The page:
Cuba is famed the world over for its unique history – due to the Cold War, the country has been stuck in time since the 1960s, with remodelled vintage cars and limited internet access. However, with the recent relaxing of the US trade embargo, things look set to change quickly in Cuba, so don’t miss out on a chance to see its fabulous heritage. With beautiful weather, lively music, and gorgeous scenery, there’s plenty on offer when you book a visit with Cuba Holidays.
The home of some of the finest rum distilleries in the world, including Havana and Bacardi, you’ll have plenty of opportunities to sample an authentic cuba libré or mojito. Bartending is a trade in Cuba, so no matter where you go in the country you’ll have no trouble finding someone to ask about rums. The Havana Club Museum in the capital offers tours, showcasing the history of the Cuban rum trade, as well as containing a gift shop and a bar where you can enjoy a taste test of various Havana rums, while lining your stomach with delicious Cuban cuisine.
South of the island, Playa Larga is famous for being invaded by the US in 1961 during a Revolutionary battle. Nowadays, it’s one of many stunning Caribbean beaches, with stretches of white sand and crystal clear waters. Fans of watersports and swimming will love a visit here, with a scuba diving centre on site too, so you can swim amongst the corals and fish in the pleasantly warm water.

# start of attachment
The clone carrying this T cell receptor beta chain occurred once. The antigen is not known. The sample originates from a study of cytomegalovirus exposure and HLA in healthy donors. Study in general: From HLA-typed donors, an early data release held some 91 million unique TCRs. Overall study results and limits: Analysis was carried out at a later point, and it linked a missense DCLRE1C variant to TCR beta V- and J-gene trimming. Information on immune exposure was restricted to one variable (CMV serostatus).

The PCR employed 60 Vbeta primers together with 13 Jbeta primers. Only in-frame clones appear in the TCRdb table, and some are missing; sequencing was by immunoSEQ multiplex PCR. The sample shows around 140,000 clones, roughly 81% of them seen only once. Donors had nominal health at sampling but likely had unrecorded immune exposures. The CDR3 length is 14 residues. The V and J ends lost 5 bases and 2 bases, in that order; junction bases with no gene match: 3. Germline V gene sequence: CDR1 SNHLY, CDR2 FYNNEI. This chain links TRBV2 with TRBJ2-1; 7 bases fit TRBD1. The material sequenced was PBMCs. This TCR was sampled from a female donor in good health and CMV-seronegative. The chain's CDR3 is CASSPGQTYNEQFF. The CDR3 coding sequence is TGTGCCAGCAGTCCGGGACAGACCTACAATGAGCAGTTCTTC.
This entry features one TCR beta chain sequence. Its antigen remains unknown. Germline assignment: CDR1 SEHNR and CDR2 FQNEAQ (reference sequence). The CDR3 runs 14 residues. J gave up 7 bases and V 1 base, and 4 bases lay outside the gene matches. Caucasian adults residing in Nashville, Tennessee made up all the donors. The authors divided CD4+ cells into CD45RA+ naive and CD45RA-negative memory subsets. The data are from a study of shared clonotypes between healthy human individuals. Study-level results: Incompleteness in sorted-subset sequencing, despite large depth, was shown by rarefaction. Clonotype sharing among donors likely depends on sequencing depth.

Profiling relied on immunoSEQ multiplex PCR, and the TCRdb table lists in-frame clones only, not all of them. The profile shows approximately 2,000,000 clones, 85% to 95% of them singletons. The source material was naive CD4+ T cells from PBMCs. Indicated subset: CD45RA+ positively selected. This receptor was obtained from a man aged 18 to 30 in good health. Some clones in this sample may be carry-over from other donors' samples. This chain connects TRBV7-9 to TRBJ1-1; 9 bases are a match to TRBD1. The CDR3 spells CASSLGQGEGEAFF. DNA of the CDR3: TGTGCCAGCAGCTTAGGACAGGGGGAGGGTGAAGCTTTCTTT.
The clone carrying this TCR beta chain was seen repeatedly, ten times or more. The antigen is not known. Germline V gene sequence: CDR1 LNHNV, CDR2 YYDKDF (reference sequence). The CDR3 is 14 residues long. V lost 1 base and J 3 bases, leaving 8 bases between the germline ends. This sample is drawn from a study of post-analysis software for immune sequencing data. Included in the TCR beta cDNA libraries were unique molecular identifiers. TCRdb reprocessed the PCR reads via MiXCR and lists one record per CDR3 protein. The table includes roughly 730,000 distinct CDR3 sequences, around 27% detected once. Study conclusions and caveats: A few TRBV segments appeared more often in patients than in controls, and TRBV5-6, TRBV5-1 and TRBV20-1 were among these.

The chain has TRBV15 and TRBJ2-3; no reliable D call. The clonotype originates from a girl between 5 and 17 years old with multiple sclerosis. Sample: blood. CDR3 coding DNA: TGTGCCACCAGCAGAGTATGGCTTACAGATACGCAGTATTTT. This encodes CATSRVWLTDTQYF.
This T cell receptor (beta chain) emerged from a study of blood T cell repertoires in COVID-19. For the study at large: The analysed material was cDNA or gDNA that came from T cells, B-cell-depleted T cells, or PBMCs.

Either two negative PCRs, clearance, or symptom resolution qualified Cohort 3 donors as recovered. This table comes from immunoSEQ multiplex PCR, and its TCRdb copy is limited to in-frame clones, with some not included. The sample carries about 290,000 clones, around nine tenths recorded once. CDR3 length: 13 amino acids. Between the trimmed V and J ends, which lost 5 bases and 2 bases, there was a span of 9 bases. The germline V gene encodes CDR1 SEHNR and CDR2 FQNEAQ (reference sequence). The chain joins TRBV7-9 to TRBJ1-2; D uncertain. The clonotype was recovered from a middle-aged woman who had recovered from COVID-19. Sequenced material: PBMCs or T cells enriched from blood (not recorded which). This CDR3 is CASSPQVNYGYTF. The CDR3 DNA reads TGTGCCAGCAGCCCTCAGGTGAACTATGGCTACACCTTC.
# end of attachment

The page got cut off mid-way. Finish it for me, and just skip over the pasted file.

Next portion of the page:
Ciénaga de Zapata
This little pocket of the island is as close as you’ll come to true wilderness. This swamp is the largest of the Caribbean’s wetlands and is protected as a UNESCO Biosphere Reserve due to the endangered and rare wildlife. Essentially a chance to bring a jungle documentary to life, you can see bee hummingbirds flying above, various rare frogs hopping about on the waters, and it’s a great place to sight some endangered (leaping!) Cuban crocodiles.
Cuba’s beautiful national park is an absolute must-visit for cyclists, with flat roadways between mountains offering stunning views for an afternoon cycle. If a two-wheel drive isn’t your cup of tea, there’s plenty else on offer. Due to relaxed trail restrictions, there are innumerable routes around and across the park, allowing you to hike where and how you please – though much of the land is still used for agriculture, so be careful. With the famous mogotes rounded hills, there’s also lots for climbers and cavers to see and do, with local teachers offering tours.